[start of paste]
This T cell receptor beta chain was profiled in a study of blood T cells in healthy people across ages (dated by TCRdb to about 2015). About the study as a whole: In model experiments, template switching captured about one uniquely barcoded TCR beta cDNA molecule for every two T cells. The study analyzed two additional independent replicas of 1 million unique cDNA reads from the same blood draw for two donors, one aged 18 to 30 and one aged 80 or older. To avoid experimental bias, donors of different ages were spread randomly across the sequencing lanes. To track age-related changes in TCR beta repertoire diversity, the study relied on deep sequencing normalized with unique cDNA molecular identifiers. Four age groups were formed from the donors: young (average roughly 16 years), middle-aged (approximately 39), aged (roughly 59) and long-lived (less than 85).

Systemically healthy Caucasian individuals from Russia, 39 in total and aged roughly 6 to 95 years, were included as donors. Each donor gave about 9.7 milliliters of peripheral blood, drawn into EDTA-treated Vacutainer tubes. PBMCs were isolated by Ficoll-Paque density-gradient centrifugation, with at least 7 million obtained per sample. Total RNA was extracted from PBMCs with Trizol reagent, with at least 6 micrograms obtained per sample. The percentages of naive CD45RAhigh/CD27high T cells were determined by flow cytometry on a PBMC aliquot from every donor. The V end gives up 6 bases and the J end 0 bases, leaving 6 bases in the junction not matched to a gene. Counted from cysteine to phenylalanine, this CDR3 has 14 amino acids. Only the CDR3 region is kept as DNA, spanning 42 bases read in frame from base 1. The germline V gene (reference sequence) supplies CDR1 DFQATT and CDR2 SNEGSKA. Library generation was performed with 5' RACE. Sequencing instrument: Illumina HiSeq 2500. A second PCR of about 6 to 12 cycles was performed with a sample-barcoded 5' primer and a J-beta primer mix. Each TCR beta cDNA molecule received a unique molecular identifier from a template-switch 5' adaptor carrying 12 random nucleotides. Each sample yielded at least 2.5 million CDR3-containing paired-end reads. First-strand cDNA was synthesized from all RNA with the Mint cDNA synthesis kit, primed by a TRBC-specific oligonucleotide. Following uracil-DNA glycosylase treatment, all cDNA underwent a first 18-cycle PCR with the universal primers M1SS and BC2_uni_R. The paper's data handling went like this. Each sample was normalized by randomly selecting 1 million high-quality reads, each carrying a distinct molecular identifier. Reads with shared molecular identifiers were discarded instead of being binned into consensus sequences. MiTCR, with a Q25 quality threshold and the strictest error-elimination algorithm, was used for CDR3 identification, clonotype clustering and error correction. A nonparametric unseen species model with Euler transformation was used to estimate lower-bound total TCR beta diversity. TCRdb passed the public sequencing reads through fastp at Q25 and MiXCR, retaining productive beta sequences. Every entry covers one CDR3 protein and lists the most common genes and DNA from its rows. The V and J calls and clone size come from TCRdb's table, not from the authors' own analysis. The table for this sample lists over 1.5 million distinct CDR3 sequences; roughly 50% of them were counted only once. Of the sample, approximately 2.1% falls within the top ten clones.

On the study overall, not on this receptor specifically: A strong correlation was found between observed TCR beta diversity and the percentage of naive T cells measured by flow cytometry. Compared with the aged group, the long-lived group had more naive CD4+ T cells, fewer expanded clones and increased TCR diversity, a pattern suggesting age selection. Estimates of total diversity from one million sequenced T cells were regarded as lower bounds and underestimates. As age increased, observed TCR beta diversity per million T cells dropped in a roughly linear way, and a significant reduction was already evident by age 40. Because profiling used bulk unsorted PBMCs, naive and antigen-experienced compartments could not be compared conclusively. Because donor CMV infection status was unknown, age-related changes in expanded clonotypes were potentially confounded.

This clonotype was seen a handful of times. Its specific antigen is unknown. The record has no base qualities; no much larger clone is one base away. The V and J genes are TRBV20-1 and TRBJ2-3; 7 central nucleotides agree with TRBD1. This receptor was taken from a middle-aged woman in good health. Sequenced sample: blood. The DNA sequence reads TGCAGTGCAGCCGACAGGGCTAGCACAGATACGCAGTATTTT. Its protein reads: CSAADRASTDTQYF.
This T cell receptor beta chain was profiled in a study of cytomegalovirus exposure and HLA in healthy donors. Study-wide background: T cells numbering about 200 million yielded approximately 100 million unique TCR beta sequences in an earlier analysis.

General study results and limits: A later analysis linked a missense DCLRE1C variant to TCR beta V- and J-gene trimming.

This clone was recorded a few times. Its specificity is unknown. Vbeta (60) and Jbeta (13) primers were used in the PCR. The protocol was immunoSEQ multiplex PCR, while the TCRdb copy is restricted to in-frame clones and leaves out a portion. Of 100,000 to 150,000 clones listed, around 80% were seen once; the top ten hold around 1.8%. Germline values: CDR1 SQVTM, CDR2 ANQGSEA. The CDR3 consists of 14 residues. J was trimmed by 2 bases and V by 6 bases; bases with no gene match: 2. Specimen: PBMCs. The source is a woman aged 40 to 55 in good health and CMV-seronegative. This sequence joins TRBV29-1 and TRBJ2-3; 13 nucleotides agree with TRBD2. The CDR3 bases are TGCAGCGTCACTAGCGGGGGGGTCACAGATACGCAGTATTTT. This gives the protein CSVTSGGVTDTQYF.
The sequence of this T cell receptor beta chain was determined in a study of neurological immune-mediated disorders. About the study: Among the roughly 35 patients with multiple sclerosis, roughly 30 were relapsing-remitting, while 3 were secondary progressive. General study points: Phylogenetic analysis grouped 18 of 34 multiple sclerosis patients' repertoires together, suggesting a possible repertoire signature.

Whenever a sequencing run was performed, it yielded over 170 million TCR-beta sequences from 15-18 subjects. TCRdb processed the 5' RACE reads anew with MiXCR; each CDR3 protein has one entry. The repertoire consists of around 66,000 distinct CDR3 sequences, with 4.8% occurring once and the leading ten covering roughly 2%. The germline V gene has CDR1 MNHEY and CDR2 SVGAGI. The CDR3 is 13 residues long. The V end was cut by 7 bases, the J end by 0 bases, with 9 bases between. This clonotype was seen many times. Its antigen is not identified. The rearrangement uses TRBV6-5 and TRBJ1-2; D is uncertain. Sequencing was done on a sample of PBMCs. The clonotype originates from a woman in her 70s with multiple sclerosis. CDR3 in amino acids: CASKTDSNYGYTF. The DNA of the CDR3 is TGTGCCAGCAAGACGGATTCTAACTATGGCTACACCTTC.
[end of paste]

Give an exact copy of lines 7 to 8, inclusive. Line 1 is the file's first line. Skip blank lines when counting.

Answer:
This clone was recorded a few times. Its specificity is unknown. Vbeta (60) and Jbeta (13) primers were used in the PCR. The protocol was immunoSEQ multiplex PCR, while the TCRdb copy is restricted to in-frame clones and leaves out a portion. Of 100,000 to 150,000 clones listed, around 80% were seen once; the top ten hold around 1.8%. Germline values: CDR1 SQVTM, CDR2 ANQGSEA. The CDR3 consists of 14 residues. J was trimmed by 2 bases and V by 6 bases; bases with no gene match: 2. Specimen: PBMCs. The source is a woman aged 40 to 55 in good health and CMV-seronegative. This sequence joins TRBV29-1 and TRBJ2-3; 13 nucleotides agree with TRBD2. The CDR3 bases are TGCAGCGTCACTAGCGGGGGGGTCACAGATACGCAGTATTTT. This gives the protein CSVTSGGVTDTQYF.
The sequence of this T cell receptor beta chain was determined in a study of neurological immune-mediated disorders. About the study: Among the roughly 35 patients with multiple sclerosis, roughly 30 were relapsing-remitting, while 3 were secondary progressive. General study points: Phylogenetic analysis grouped 18 of 34 multiple sclerosis patients' repertoires together, suggesting a possible repertoire signature.